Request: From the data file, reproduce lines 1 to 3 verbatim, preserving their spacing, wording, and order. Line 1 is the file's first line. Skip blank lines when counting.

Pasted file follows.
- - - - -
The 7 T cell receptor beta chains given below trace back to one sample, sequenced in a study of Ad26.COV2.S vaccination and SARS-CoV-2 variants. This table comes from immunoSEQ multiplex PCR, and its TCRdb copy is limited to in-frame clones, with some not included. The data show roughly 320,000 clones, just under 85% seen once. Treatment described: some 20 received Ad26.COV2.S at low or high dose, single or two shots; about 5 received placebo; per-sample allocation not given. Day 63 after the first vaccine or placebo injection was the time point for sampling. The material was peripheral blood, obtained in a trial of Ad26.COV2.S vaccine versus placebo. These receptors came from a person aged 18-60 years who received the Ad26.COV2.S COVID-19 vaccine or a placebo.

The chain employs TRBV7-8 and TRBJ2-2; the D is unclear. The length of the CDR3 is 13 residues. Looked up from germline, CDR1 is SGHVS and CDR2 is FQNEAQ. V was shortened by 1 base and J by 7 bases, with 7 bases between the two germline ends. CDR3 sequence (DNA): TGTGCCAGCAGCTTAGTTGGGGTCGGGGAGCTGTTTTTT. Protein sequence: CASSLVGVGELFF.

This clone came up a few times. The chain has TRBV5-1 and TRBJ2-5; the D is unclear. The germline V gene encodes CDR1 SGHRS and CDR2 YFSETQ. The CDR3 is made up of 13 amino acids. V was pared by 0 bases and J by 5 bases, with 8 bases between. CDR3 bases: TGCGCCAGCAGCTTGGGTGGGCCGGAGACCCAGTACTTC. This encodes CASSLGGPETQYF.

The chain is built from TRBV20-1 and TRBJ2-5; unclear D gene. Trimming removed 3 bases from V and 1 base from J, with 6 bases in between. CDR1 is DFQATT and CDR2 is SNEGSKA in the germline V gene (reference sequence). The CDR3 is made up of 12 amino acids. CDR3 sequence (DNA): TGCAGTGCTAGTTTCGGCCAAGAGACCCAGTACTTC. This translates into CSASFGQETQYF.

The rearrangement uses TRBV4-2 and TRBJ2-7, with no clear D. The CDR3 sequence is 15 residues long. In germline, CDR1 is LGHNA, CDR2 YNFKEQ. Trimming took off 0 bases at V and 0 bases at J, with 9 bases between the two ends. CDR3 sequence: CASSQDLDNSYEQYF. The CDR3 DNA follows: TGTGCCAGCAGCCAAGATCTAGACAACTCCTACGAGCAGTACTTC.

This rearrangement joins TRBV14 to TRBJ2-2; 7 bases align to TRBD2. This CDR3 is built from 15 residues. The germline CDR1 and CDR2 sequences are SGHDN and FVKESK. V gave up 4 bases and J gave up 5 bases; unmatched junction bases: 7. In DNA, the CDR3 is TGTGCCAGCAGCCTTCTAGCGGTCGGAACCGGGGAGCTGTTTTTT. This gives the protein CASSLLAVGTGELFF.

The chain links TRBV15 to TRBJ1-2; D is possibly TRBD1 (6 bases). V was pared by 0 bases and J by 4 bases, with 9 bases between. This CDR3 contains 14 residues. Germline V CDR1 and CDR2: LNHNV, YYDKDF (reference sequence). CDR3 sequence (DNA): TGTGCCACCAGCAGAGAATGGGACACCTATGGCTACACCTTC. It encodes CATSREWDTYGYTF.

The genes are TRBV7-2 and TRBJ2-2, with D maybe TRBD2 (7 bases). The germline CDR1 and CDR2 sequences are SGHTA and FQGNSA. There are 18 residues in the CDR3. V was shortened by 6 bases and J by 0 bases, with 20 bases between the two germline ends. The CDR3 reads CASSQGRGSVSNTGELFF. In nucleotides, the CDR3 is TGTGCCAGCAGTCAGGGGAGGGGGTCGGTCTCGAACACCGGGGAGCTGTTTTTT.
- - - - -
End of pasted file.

The 7 T cell receptor beta chains given below trace back to one sample, sequenced in a study of Ad26.COV2.S vaccination and SARS-CoV-2 variants. This table comes from immunoSEQ multiplex PCR, and its TCRdb copy is limited to in-frame clones, with some not included. The data show roughly 320,000 clones, just under 85% seen once. Treatment described: some 20 received Ad26.COV2.S at low or high dose, single or two shots; about 5 received placebo; per-sample allocation not given. Day 63 after the first vaccine or placebo injection was the time point for sampling. The material was peripheral blood, obtained in a trial of Ad26.COV2.S vaccine versus placebo. These receptors came from a person aged 18-60 years who received the Ad26.COV2.S COVID-19 vaccine or a placebo.

The chain employs TRBV7-8 and TRBJ2-2; the D is unclear. The length of the CDR3 is 13 residues. Looked up from germline, CDR1 is SGHVS and CDR2 is FQNEAQ. V was shortened by 1 base and J by 7 bases, with 7 bases between the two germline ends. CDR3 sequence (DNA): TGTGCCAGCAGCTTAGTTGGGGTCGGGGAGCTGTTTTTT. Protein sequence: CASSLVGVGELFF.

This clone came up a few times. The chain has TRBV5-1 and TRBJ2-5; the D is unclear. The germline V gene encodes CDR1 SGHRS and CDR2 YFSETQ. The CDR3 is made up of 13 amino acids. V was pared by 0 bases and J by 5 bases, with 8 bases between. CDR3 bases: TGCGCCAGCAGCTTGGGTGGGCCGGAGACCCAGTACTTC. This encodes CASSLGGPETQYF.